was so difficult because it had no timely suspect data that the
police could go on. They'd find out that some prostitute was identified
from the bones, and go back and interview the people who last
saw her, 6 or 8 months later." -- Bob Keppel,
retired WA State Investigator who worked on the case and author
Looking back, the lack
of scientific tools was a hindrance, Kraske said.
"Perhaps at that time,
we were looking at (psychological) profiles as being as good an
investigative source as DNA today,"
he said. There was so much information, and detectives didn't
have a computer to analyze it. By
1983, Kraske transferred to another precinct. "The thing was totally
disorganized when I left."
psychological profile of the Green River killer, written by John
Douglas, then an FBI special agent with the Behavioral Science
Unit, Quantico, VA in the summer of 1982, revised in 1984 was
so vague it could have been 1/2 the men in King County.
In March 1984, a revised
profile gave more details based on additional evidence
from crime scenes, additional victims
and additional experience with psychopathic serial offenders.
Psychological profiling may be useful in eliminating suspects,
but it's far from an exact science. It's an art.
Many victims had no
ties, therefore nobody knew they were missing for awhile. When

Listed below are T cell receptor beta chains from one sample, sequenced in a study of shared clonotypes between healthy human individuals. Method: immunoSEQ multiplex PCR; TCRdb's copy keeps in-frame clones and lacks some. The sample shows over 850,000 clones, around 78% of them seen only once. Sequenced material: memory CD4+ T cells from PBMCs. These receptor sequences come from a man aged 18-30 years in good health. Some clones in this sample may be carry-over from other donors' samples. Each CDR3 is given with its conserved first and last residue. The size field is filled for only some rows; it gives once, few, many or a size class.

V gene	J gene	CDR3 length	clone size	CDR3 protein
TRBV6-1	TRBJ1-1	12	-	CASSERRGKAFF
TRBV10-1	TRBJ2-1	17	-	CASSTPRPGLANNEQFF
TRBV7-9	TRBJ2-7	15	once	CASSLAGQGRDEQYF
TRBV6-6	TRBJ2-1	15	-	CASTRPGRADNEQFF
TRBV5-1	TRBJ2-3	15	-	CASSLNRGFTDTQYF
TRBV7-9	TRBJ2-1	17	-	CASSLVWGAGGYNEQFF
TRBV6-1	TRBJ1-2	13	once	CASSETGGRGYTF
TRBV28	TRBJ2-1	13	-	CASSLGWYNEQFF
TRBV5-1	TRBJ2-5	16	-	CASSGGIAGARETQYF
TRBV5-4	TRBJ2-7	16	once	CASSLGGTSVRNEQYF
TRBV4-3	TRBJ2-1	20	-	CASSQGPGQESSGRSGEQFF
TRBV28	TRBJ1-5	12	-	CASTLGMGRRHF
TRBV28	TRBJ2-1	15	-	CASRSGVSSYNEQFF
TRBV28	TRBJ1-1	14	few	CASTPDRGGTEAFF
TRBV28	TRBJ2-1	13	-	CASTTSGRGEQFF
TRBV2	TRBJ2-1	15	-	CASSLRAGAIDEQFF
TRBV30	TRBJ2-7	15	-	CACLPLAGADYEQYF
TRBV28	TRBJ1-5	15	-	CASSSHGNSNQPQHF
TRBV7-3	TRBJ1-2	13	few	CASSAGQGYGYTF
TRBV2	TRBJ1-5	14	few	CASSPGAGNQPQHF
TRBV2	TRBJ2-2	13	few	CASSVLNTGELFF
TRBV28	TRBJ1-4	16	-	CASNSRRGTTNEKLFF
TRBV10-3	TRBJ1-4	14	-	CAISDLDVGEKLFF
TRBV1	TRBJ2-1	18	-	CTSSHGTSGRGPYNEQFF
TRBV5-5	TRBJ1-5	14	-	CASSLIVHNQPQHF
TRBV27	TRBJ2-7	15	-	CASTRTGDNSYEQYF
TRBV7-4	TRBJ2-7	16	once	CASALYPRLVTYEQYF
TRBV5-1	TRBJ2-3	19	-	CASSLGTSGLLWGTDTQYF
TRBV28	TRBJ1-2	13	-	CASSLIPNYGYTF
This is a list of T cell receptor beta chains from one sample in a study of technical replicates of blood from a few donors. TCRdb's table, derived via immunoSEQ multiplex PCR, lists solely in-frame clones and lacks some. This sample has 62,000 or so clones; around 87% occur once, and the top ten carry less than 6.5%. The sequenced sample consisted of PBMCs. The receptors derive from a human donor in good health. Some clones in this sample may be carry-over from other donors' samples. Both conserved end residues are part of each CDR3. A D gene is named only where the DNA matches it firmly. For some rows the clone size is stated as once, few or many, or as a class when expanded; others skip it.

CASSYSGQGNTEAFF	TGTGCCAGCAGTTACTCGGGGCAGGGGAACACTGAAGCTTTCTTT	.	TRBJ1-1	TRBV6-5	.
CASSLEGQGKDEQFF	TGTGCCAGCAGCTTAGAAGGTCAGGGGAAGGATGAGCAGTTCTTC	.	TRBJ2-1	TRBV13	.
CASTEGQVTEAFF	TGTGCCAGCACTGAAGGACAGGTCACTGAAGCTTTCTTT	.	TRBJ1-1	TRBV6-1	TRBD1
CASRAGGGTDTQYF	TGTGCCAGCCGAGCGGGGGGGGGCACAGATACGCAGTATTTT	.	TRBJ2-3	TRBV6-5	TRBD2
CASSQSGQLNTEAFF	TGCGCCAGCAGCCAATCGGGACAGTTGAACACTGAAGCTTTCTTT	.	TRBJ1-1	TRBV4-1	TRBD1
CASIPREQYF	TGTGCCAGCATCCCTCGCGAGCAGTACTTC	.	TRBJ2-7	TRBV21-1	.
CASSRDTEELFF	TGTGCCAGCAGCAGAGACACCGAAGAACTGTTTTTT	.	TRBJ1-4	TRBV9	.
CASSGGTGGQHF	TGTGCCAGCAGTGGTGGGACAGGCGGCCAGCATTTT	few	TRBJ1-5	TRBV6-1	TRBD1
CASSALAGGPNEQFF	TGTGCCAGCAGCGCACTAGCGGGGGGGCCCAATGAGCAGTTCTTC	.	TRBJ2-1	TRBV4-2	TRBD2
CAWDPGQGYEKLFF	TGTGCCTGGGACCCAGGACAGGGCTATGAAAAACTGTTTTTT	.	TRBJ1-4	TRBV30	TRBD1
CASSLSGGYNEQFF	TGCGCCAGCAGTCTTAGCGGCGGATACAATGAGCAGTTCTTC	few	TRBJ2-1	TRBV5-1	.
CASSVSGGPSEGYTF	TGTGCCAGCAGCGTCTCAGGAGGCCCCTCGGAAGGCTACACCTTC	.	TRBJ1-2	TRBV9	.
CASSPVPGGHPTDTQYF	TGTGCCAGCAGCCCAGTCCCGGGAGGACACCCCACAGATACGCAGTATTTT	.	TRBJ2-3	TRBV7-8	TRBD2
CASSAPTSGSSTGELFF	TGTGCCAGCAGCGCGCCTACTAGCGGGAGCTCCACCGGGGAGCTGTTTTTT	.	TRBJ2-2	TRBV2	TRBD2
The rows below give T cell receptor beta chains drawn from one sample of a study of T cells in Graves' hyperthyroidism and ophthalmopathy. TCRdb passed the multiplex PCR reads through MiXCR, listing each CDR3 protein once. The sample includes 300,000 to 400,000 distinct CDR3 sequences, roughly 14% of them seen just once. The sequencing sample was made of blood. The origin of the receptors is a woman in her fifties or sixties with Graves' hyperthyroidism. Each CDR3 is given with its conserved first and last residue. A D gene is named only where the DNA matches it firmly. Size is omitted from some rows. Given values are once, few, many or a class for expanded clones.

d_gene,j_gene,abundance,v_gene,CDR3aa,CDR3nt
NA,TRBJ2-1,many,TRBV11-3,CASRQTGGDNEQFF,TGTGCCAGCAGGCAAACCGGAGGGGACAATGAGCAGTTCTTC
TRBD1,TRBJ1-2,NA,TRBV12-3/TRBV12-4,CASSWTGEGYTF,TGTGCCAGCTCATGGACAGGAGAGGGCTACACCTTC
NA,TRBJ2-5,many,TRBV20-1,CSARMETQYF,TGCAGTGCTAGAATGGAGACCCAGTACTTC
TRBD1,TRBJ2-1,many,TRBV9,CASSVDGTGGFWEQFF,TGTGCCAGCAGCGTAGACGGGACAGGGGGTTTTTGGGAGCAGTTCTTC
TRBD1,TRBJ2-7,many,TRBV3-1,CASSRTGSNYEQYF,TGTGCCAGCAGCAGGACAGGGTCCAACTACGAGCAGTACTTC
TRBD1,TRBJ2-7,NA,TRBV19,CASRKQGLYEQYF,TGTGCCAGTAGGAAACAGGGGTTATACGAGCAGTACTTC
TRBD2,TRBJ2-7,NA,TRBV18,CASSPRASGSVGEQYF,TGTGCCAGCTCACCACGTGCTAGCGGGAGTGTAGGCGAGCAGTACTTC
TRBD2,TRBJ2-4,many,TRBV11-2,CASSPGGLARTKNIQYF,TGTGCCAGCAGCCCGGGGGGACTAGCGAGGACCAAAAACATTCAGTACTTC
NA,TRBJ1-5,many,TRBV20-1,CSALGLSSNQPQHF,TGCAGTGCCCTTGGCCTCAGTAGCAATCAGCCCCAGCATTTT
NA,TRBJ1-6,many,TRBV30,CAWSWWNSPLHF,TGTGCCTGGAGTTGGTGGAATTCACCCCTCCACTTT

the skeletal remains washed up there wasn't much evidence they
could be used with the limited tools and technology of the time.
Only 6 bodies were found before all that was left of them were
bones. 4 sets of remains are unidentified to this day.
Vern Thomas became
sheriff and brought in tools for a multi-agency task force. Thomas
formed a task force with more than 50 investigators from various
agencies and acquired a computer system with the help of $200,000
in state money and a $1 million grant. Over 50 local police detectives
and FBI investigators considered 20,000 possible suspects, they
searched several homes, followed thousands of leads, interviewed
victims' friends, witnesses and possible suspects.
Budget pressures and
the lack of success caused the original Green River Task Force
operations to dwindle by the early 1990s. The only investigator
left on the case for nearly a decade was Detective Tom Jensen,
who works out of the Regional Justice Center in Kent, WA. Detective
Doyon has worked on the investigation over the past 16 years.